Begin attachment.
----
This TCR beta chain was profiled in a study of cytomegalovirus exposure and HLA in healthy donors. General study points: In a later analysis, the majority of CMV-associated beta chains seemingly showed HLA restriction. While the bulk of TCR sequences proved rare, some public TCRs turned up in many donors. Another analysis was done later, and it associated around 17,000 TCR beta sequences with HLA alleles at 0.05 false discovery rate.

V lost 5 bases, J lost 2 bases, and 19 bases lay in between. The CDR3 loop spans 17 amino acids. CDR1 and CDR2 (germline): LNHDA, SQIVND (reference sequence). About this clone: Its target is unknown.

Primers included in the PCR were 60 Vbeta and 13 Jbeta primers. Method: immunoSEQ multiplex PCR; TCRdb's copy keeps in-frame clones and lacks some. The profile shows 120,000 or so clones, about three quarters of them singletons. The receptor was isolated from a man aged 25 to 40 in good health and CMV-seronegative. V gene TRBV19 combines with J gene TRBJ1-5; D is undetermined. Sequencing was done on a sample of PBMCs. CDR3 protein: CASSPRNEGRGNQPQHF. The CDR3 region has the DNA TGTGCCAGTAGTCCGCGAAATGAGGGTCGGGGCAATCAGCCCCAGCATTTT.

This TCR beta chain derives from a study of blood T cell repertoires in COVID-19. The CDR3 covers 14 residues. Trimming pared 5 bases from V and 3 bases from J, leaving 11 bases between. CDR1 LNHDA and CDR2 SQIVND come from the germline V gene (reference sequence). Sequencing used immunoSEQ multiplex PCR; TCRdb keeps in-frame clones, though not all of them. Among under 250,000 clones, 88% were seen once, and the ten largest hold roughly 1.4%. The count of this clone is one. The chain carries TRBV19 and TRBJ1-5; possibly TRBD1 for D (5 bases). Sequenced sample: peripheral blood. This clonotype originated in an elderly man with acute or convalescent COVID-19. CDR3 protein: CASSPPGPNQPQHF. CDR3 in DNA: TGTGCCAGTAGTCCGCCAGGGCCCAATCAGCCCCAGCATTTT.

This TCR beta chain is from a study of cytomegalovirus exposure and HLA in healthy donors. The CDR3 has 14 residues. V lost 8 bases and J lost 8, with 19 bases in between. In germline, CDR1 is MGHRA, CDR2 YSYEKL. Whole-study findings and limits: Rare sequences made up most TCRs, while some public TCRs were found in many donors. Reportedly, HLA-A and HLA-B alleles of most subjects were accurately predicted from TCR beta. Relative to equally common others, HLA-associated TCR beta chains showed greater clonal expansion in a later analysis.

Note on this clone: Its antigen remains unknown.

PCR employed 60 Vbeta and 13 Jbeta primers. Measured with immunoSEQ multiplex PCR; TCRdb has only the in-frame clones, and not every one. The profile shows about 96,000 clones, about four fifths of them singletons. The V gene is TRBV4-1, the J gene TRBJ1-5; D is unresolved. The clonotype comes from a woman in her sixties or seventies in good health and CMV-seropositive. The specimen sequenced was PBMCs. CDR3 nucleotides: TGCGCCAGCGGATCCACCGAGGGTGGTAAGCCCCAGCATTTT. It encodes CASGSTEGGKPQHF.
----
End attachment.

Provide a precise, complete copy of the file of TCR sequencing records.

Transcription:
This TCR beta chain was profiled in a study of cytomegalovirus exposure and HLA in healthy donors. General study points: In a later analysis, the majority of CMV-associated beta chains seemingly showed HLA restriction. While the bulk of TCR sequences proved rare, some public TCRs turned up in many donors. Another analysis was done later, and it associated around 17,000 TCR beta sequences with HLA alleles at 0.05 false discovery rate.

V lost 5 bases, J lost 2 bases, and 19 bases lay in between. The CDR3 loop spans 17 amino acids. CDR1 and CDR2 (germline): LNHDA, SQIVND (reference sequence). About this clone: Its target is unknown.

Primers included in the PCR were 60 Vbeta and 13 Jbeta primers. Method: immunoSEQ multiplex PCR; TCRdb's copy keeps in-frame clones and lacks some. The profile shows 120,000 or so clones, about three quarters of them singletons. The receptor was isolated from a man aged 25 to 40 in good health and CMV-seronegative. V gene TRBV19 combines with J gene TRBJ1-5; D is undetermined. Sequencing was done on a sample of PBMCs. CDR3 protein: CASSPRNEGRGNQPQHF. The CDR3 region has the DNA TGTGCCAGTAGTCCGCGAAATGAGGGTCGGGGCAATCAGCCCCAGCATTTT.

This TCR beta chain derives from a study of blood T cell repertoires in COVID-19. The CDR3 covers 14 residues. Trimming pared 5 bases from V and 3 bases from J, leaving 11 bases between. CDR1 LNHDA and CDR2 SQIVND come from the germline V gene (reference sequence). Sequencing used immunoSEQ multiplex PCR; TCRdb keeps in-frame clones, though not all of them. Among under 250,000 clones, 88% were seen once, and the ten largest hold roughly 1.4%. The count of this clone is one. The chain carries TRBV19 and TRBJ1-5; possibly TRBD1 for D (5 bases). Sequenced sample: peripheral blood. This clonotype originated in an elderly man with acute or convalescent COVID-19. CDR3 protein: CASSPPGPNQPQHF. CDR3 in DNA: TGTGCCAGTAGTCCGCCAGGGCCCAATCAGCCCCAGCATTTT.

This TCR beta chain is from a study of cytomegalovirus exposure and HLA in healthy donors. The CDR3 has 14 residues. V lost 8 bases and J lost 8, with 19 bases in between. In germline, CDR1 is MGHRA, CDR2 YSYEKL. Whole-study findings and limits: Rare sequences made up most TCRs, while some public TCRs were found in many donors. Reportedly, HLA-A and HLA-B alleles of most subjects were accurately predicted from TCR beta. Relative to equally common others, HLA-associated TCR beta chains showed greater clonal expansion in a later analysis.

Note on this clone: Its antigen remains unknown.

PCR employed 60 Vbeta and 13 Jbeta primers. Measured with immunoSEQ multiplex PCR; TCRdb has only the in-frame clones, and not every one. The profile shows about 96,000 clones, about four fifths of them singletons. The V gene is TRBV4-1, the J gene TRBJ1-5; D is unresolved. The clonotype comes from a woman in her sixties or seventies in good health and CMV-seropositive. The specimen sequenced was PBMCs. CDR3 nucleotides: TGCGCCAGCGGATCCACCGAGGGTGGTAAGCCCCAGCATTTT. It encodes CASGSTEGGKPQHF.